From the outside, my Philadelphia elementary school wasn’t much to look at: A three-story brick battleship (see photo above), it stretched a full city block and was moored next to a vast, charmless, black-top playground. Inside, the place thrummed with life lessons. The school taught me a lot about the meaning of E Pluribus Unum. My classmates had surnames like Vlasenko, Nanavati and Kim. Torres, Cacciatorre and Fung. Greenberg, Gizzy and Nemerov. My teachers were a mix of stern white and black women who could put you in your place quickly. By no means was it kumbaya every day. But for the most part we all got along. And learned.
That wasn’t by accident. We attended one of the strongest neighborhood public schools in the city. It was an organized, well-run place. Its hallways were clean, its classrooms print rich. We regularly visited a library crammed with books, participated in Suzuki violin practice in a spacious auditorium, and benefitted every day from dedicated teachers who knew their subject well. There was a sense of accountability when you walked through the doors of that school — a feeling that if you played around or dogged it in class you might miss recess, or worse, get handed a note from Ms. Erving, Ms. Silverman or Ms. Abdul-Jahad that you’d better not think about not delivering to your parents.
As talented and driven as my classmates were, they were affected by deep, structural factors that influenced our school’s success. While many parts of Philadelphia hemorrhaged population during the late 70s (when I started kindergarten), our school community in the far northeast of the city remained vibrant. Located 15 miles north of the Liberty Bell, the neighborhood was a place where more people were still moving to than leaving, and parents worked well-paying jobs that helped them prepare their kids for school success. Research has consistently shown that such economic factors translate into better educational outcomes for children.
Socio-economic research became a focus of my studies at the University of North Carolina. As a public policy major focused on urban revitalization, I spent a lot of time debating one of the pressing questions of the day: why were so many communities in cities like the one where I’d grown up — places like Baltimore, Chicago, Cleveland, Detroit — faring so poorly in the global economy? And how could public policy help improve life outcomes for the people living in them?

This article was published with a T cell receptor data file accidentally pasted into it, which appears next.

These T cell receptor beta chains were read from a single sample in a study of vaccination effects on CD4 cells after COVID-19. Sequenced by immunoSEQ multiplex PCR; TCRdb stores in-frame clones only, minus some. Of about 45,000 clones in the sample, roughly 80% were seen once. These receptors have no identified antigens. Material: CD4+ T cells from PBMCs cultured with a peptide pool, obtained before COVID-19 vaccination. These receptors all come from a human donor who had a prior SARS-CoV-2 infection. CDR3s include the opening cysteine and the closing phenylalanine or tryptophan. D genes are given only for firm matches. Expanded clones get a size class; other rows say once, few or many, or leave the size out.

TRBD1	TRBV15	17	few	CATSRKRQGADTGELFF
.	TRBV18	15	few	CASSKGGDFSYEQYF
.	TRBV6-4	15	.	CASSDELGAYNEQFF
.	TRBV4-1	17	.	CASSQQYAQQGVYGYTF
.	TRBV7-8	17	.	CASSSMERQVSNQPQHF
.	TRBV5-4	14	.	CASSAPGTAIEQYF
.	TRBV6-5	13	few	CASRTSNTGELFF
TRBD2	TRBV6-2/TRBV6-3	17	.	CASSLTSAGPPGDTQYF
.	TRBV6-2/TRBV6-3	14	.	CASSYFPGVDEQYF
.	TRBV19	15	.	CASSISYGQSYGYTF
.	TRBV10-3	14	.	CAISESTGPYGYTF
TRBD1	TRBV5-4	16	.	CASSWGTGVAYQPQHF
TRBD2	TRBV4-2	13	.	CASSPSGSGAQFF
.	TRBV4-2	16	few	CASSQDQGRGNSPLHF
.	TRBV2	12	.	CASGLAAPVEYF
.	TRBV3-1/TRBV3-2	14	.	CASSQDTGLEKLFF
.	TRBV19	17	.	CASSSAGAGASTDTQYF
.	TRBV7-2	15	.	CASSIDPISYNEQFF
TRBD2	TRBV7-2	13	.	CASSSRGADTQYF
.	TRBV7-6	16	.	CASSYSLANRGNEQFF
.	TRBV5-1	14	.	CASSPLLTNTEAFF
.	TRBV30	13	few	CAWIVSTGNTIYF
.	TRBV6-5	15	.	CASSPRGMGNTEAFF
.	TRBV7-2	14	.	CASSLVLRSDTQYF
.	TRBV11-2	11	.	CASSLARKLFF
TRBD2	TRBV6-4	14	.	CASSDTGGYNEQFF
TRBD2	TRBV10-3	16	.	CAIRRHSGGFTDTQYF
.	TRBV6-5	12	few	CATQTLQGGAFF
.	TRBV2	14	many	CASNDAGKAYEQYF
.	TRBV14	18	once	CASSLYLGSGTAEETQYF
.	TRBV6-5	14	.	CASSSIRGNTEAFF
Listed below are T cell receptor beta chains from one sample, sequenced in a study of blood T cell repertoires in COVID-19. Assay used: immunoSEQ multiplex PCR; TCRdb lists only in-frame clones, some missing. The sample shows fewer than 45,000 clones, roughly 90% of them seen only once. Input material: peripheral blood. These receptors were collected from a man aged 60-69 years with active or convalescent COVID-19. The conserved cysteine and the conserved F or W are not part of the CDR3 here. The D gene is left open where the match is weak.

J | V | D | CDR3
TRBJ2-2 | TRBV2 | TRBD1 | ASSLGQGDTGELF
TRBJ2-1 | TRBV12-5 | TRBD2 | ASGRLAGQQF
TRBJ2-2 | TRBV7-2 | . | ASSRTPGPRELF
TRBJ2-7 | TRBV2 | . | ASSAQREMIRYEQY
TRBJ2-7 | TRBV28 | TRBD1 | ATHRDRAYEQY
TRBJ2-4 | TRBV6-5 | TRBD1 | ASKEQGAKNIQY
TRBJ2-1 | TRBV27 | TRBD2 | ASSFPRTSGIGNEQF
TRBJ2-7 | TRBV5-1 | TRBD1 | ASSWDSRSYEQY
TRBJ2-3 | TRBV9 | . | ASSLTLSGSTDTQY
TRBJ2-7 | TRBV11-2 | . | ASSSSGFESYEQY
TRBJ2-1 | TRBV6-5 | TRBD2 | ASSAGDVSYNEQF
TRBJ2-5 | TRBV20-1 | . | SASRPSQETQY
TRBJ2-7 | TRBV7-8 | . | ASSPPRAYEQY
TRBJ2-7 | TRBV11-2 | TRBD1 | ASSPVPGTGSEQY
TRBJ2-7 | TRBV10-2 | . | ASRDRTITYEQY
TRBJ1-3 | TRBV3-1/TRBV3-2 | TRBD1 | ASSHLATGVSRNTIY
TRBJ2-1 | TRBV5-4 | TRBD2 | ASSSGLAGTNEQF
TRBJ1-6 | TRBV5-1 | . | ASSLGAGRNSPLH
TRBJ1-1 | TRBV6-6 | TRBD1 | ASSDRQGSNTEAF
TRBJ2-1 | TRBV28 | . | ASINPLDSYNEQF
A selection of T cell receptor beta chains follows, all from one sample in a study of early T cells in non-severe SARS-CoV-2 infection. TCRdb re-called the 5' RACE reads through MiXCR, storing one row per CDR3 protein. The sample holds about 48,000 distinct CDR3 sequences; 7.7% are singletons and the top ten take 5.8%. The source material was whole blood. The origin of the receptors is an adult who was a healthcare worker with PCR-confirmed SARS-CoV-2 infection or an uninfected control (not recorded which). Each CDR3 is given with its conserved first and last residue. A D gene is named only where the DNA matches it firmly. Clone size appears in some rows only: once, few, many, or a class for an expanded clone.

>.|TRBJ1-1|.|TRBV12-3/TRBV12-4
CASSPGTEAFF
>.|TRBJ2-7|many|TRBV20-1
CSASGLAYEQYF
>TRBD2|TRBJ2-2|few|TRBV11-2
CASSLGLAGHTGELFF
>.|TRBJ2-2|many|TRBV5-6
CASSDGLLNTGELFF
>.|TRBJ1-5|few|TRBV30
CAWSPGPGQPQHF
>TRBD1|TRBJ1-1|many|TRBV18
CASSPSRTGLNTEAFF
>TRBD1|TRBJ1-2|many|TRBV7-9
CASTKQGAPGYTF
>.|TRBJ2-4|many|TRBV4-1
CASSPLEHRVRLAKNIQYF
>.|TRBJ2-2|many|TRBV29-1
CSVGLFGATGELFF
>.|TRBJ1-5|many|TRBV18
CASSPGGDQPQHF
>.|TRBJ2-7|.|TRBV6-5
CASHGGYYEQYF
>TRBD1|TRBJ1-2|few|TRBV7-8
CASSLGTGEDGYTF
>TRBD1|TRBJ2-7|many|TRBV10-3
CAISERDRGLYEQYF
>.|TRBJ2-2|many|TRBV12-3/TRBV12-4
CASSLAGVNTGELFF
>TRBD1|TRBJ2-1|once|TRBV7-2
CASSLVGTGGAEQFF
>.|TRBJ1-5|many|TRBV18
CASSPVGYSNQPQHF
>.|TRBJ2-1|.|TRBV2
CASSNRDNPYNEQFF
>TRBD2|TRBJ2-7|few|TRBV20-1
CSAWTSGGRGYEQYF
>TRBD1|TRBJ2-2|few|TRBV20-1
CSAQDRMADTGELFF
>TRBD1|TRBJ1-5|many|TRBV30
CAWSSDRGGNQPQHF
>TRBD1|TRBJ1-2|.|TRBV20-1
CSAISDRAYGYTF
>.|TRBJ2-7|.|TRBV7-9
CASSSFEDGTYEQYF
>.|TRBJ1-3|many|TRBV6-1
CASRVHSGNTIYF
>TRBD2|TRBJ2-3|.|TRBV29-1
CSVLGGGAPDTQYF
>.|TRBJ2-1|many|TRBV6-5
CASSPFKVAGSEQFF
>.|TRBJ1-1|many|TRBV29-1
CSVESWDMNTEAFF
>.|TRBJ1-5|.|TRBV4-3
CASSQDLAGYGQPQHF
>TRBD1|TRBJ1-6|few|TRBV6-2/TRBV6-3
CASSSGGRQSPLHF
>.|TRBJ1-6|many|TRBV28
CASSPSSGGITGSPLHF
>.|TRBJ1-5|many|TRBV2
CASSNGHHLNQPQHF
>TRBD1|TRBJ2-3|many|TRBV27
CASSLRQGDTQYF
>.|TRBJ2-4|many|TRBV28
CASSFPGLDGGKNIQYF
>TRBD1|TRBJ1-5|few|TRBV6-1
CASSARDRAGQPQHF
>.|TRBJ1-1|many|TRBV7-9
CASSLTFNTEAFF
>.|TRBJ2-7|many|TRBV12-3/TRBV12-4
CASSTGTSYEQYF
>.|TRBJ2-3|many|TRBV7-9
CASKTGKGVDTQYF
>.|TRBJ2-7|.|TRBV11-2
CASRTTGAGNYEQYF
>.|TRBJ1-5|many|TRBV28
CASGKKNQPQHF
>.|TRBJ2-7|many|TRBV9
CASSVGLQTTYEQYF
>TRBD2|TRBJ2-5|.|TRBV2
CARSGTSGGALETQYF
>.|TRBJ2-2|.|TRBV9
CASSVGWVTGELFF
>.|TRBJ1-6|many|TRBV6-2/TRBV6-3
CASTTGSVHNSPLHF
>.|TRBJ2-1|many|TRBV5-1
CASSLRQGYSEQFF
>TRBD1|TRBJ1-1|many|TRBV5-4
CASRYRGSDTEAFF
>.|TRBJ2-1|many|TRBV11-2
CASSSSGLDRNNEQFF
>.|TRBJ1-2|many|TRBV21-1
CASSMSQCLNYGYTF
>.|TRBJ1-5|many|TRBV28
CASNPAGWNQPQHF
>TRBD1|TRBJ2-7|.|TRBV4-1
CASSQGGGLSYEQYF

My touchstone book in college for making sense of these questions was William Julius Wilson’s classic The Truly Disadvantaged. Among the book’s many insights was that well-paying smokestack jobs, long the driver of upward mobility in many American cities, were disappearing. At the same time, knowledge-based jobs in sectors like finance, medicine and technology were rapidly on the rise. This trend, Wilson and others argued, was putting far too many inner-city residents at a competitive disadvantage. Not only were their communities segregated, they also were often located far from the downtown skyscrapers and suburban office parks where new-economy jobs tended to cluster. Those neighborhoods tended to be served by under-resourced schools would be ill-equipped to prepare students for the 21st Century workplace.
Professor Wilson’s ideas were percolating inside my mind when, during the summer of my senior year, I stumbled upon an interesting documentary on PBS. It was about a fledgling non-profit called Teach for America (TFA). The organization, I would learn, gave recent college graduates crash-courses in teaching, then sent them off, Peace Corps-style, to work with children in urban school districts across the country. Up till that point my post-college plans centered, vaguely, on pursuing a PhD in urban planning. After watching the documentary, I realized there was a clear path for me to make an immediate impact on the problem I’d come to care so much about: I would scrap my grad school plans and teach.